P&O sackings remind HR to be the radical voice of the businessby
Reflecting on P&O Ferries’ recent mass sackings, leadership and culture specialist Blaire Palmer urges HR to uphold their role as the people’s champion, even during the most testing times.
When a company (in this case P&O Ferries) does something so unanimously shocking (like making its staff redundant with immediate effect in a two-minute thirty-second pre-recorded zoom), two things happen.
First, we imagine ourselves being told to gather our things and leave our place of work with no notice whatsoever. We imagine the incredulity we would feel, the sudden rush of fear about how we will survive with our income cut off, and then the horror of having to explain to our families what’s happened.
Second, we imagine the conversations around the HR table that could have led to such a course of action. What would we have done? Would we have spoken out or towed the line?
And it’s this that we all need to reflect on.
The real test of leadership is what you do when things take a turn for the worst.
HR should be a radical voice
HR should be an outlier in a business. The days of being a mere service provider to the organisation are in the past. Our job today is to be a radical voice that stands for the values of the organisation, and a representative of the people who work in the business.
Yes we of course need to be commercial too and, without doubt, P&O and every business in the Hospitality and Transport industries was badly hit by the pandemic. P&O aren’t the first to let people go as a result. It’s the hardest job to balance up the business case and the human case. But that is our job. No one else in the organisation has that in their remit.
A quick glance at the company’s vision shows us what it claims to stand for:
‘Inspire our people and continue to develop outstanding teams who are determined to exceed customer expectations…Lead the industry in setting standards for best practice in wellbeing’.
The mission is, apparently, ‘to build the best possible business for our customers, our people and our communities’. There is actually a typo in that statement on their website which does make me wonder how often someone in authority reads it.
Whoever comes up with mission and value statements in a business (and let’s hope HR has something to do with it) sets the bar for us as HR professionals. The values and mission are then our HR values and mission and we are tasked, overtly or not, to apply them to every decision we are part of. And if we aren’t part of those decisions, we have to be very vocal about that.
Unlike any other function in a business, we have to be willing to be fired over these conversations. We have to be uncomfortable, perhaps daily, as we hold these statements under the noses of senior leaders.
The real test of leadership
No one said leadership is easy. It’s easy to say people are your number one asset and that their wellbeing is your priority when business is good.
The real test of leadership is what you do when things take a turn for the worse. When it’s hard to stand for your stated mission and values is when we see what your true mission and values are.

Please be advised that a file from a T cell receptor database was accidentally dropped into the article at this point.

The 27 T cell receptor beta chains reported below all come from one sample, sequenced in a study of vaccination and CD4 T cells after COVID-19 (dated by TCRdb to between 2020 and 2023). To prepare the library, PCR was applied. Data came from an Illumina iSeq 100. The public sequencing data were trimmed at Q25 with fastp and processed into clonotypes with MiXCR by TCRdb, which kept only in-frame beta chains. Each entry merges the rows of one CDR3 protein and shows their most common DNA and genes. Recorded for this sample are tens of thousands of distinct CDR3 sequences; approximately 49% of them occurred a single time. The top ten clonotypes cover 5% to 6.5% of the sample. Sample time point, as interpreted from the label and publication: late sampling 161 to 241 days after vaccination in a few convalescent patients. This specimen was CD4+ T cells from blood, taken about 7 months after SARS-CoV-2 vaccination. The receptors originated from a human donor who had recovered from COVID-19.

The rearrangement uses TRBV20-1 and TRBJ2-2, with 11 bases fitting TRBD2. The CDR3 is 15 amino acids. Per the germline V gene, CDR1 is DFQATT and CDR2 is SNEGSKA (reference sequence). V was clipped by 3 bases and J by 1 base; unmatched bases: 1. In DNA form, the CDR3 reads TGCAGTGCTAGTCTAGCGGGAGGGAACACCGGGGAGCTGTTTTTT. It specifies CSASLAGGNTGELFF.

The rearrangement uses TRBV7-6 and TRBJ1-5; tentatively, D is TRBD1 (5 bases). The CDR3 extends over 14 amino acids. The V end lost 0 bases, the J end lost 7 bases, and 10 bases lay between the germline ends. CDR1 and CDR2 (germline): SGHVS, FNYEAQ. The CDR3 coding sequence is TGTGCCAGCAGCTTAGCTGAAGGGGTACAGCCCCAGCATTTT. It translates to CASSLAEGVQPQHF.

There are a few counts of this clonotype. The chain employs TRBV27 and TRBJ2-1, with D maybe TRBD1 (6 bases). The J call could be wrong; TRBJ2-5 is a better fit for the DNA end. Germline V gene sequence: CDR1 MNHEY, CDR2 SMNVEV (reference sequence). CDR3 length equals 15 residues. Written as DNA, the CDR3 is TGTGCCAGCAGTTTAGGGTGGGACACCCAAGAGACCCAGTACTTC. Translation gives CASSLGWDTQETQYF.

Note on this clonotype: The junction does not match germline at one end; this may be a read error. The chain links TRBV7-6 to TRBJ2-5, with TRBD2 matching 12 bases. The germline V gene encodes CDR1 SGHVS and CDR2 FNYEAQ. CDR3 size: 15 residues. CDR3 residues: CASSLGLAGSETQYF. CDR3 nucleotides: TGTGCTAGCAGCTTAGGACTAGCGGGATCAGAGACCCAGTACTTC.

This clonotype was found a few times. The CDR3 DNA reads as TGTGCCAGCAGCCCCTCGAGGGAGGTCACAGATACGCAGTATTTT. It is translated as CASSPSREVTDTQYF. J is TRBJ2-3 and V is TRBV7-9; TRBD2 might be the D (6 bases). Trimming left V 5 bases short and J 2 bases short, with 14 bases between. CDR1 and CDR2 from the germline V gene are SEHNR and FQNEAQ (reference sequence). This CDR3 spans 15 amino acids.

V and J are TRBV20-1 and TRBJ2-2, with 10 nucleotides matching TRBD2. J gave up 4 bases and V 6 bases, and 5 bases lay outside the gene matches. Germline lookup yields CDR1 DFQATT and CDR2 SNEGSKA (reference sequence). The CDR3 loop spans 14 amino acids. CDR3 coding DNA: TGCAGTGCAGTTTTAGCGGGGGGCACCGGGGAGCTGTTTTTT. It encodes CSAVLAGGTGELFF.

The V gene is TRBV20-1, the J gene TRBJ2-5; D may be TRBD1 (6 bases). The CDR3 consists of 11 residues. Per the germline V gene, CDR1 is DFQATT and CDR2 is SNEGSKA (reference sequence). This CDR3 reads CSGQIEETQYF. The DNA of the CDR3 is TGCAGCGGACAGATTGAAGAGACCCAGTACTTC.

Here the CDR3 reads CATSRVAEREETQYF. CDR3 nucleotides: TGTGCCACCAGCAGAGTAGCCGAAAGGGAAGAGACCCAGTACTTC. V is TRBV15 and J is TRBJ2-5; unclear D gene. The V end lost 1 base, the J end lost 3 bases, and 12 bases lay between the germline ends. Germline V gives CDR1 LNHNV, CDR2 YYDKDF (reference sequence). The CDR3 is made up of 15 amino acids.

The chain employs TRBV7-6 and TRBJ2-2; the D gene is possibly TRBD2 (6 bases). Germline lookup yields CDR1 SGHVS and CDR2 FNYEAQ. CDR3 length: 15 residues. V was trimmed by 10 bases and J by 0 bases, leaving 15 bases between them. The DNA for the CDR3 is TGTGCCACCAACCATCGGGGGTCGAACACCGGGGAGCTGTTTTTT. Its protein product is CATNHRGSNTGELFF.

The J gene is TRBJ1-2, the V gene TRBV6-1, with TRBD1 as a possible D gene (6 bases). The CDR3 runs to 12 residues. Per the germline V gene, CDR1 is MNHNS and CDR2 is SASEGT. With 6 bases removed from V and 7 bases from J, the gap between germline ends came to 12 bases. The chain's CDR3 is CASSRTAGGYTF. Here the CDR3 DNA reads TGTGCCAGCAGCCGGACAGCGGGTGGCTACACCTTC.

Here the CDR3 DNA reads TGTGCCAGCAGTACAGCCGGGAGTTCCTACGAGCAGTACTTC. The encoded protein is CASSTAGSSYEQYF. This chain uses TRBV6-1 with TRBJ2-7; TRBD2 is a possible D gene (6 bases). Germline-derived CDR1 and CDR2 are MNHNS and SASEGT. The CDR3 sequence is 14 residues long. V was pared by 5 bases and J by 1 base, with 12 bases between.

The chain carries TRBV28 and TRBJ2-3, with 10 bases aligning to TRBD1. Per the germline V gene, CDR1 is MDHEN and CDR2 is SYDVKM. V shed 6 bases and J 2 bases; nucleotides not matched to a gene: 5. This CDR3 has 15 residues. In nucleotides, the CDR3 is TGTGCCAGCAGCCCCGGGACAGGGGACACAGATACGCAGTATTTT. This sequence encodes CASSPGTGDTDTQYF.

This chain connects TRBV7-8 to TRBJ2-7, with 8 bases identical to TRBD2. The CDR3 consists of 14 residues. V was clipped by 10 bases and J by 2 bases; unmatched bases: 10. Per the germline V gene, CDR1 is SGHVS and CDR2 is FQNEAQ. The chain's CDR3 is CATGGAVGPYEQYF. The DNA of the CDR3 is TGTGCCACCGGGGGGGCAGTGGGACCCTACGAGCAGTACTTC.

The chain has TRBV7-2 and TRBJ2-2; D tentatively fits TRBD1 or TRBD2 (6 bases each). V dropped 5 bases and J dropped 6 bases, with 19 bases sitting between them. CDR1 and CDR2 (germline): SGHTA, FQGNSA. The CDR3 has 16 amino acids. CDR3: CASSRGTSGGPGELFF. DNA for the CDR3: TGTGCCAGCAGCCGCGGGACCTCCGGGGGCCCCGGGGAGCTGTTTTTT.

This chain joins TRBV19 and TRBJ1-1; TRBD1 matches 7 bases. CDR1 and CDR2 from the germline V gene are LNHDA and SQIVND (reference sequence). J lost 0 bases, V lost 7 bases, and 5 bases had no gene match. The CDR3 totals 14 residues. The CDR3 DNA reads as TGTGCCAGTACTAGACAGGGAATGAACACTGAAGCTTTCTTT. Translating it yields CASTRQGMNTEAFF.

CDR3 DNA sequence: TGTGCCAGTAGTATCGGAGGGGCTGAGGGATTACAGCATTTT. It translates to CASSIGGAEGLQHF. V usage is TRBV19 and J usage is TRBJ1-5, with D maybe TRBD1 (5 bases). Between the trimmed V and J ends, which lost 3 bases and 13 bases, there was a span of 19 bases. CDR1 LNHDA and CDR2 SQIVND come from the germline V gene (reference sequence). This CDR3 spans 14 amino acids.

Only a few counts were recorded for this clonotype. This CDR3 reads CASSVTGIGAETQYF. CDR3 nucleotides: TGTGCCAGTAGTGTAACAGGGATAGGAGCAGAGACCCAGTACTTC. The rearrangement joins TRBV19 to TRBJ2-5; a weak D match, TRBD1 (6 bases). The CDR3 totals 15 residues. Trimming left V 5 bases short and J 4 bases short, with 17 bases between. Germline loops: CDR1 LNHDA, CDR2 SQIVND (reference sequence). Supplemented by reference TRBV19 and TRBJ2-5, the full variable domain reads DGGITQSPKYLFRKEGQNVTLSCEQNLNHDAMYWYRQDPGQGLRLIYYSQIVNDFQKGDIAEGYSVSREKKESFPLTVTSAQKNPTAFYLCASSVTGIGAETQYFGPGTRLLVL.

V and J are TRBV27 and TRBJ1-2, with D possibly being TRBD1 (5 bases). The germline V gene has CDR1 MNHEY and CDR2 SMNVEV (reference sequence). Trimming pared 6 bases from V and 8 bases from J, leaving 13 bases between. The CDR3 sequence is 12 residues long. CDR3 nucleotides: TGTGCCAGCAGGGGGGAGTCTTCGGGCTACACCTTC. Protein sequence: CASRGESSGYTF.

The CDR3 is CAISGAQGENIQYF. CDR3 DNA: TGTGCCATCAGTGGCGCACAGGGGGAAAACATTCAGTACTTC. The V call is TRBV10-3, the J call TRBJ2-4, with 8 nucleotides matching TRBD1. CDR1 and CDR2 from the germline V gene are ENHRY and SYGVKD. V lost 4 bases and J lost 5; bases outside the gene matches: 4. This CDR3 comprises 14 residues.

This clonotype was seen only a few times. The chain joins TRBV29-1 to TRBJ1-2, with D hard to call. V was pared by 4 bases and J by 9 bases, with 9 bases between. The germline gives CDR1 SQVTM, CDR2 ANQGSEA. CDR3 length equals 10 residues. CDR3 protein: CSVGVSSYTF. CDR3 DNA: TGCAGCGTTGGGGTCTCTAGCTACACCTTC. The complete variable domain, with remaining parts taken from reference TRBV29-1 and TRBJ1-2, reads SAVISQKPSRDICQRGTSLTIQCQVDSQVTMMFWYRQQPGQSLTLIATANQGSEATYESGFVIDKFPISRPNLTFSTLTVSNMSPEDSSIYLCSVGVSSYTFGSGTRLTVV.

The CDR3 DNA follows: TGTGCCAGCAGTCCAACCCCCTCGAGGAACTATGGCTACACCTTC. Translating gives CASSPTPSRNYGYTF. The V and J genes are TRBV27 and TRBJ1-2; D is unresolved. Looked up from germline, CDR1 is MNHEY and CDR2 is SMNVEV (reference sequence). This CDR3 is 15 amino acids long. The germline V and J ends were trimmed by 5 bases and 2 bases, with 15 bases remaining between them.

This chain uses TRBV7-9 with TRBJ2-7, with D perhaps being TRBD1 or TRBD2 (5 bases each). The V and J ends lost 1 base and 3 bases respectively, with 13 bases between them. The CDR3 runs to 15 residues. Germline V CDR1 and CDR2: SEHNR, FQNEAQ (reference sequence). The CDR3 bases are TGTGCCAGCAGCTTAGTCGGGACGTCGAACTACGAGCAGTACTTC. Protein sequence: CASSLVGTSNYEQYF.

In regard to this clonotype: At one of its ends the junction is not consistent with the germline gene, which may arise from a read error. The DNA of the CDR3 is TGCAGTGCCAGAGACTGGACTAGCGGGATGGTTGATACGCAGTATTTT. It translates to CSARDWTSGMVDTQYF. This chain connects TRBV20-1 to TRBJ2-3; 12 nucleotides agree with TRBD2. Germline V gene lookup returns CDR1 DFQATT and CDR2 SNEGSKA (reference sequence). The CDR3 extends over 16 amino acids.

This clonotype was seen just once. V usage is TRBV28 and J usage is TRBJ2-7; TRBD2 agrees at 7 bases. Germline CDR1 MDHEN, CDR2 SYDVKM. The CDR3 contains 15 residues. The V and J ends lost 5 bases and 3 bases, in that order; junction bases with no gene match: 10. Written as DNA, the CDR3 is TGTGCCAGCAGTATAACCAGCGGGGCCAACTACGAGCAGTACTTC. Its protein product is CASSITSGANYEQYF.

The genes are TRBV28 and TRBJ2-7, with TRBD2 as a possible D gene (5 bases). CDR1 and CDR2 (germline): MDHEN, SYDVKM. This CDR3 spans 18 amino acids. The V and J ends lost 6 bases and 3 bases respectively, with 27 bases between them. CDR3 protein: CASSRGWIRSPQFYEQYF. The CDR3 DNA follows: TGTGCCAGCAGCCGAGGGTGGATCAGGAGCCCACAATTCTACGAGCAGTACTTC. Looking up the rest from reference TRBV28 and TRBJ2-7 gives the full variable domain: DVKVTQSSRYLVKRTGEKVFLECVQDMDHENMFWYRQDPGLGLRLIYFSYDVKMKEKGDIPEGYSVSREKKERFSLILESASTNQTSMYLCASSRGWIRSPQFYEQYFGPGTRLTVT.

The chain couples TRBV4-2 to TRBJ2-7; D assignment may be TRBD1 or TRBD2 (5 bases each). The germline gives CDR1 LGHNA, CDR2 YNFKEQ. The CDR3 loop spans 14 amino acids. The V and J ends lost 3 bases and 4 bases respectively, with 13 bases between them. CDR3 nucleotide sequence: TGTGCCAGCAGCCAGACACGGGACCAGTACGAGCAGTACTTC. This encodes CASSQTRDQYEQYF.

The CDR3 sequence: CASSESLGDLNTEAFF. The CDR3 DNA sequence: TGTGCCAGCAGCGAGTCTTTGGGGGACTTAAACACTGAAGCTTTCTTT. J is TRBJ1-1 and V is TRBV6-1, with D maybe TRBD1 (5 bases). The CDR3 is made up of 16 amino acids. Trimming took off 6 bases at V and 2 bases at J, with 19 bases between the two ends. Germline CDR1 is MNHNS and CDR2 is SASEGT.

If any HR people from P&O are reading this you may well have the insider story. Perhaps you did vehemently speak out. Perhaps you are sworn to secrecy because of an NDA. Perhaps you even lost your job as a result. Sometimes we do everything we can and it still doesn’t prevent transgressions like this. If that describes you, you have my utmost respect for your bravery.
For the rest of us though, instead of being self-righteous, we have to ask ourselves whether we are genuinely brave, every day, when it comes to standing up for our people and standing up for what our company says it stands for.
If HR isn’t on the side of people, who is? If people in your organisation worry when HR is present in a meeting, or they won’t go to HR because they don’t trust you’re on their side, you’ve got a problem. Rightly or wrongly, people don’t think you are their champion. Every day you have to prove you’ve got their back.
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Questions to ask every day
How often are we holding up the bold, inspirational statements on our company website and forcing the conversation ‘Does this decision align with what we tell people matters to us?’ How often are we saying ‘We have to find a way to protect the interests of the business and do right by our people and not stop working on this problem until we’ve found a way’.
Even when the values are being created we need to ask ‘Do we really mean this?’ and play with scenarios that would test our resolve. ‘What would we do if…?’
We should know those values by heart. They should be the success criteria for every decision.
‘If we really were leaders in wellbeing, what would we do now?’
’If we were building the best possible business for our people, what would our options be?’
’Looking ahead six months, what is the consequence of the decisions we are making today for our people in future?’
You simply can’t prioritise commercial over people – the two are completely linked. And it’s our job as HR to make sure everyone knows that.
Use your emotional intelligence and leadership skills to discuss these matters in a way that’s most likely to be heard. It’s not about storming around being holier than thou and putting everyone off. At the same time, we must be willing to be ridiculed, told that we aren’t being commercial or even left out of conversations because we’ve become troublesome.
Listen, challenge, encourage better ideas. Be wily if you need to. But don’t give up. Never give up on the people.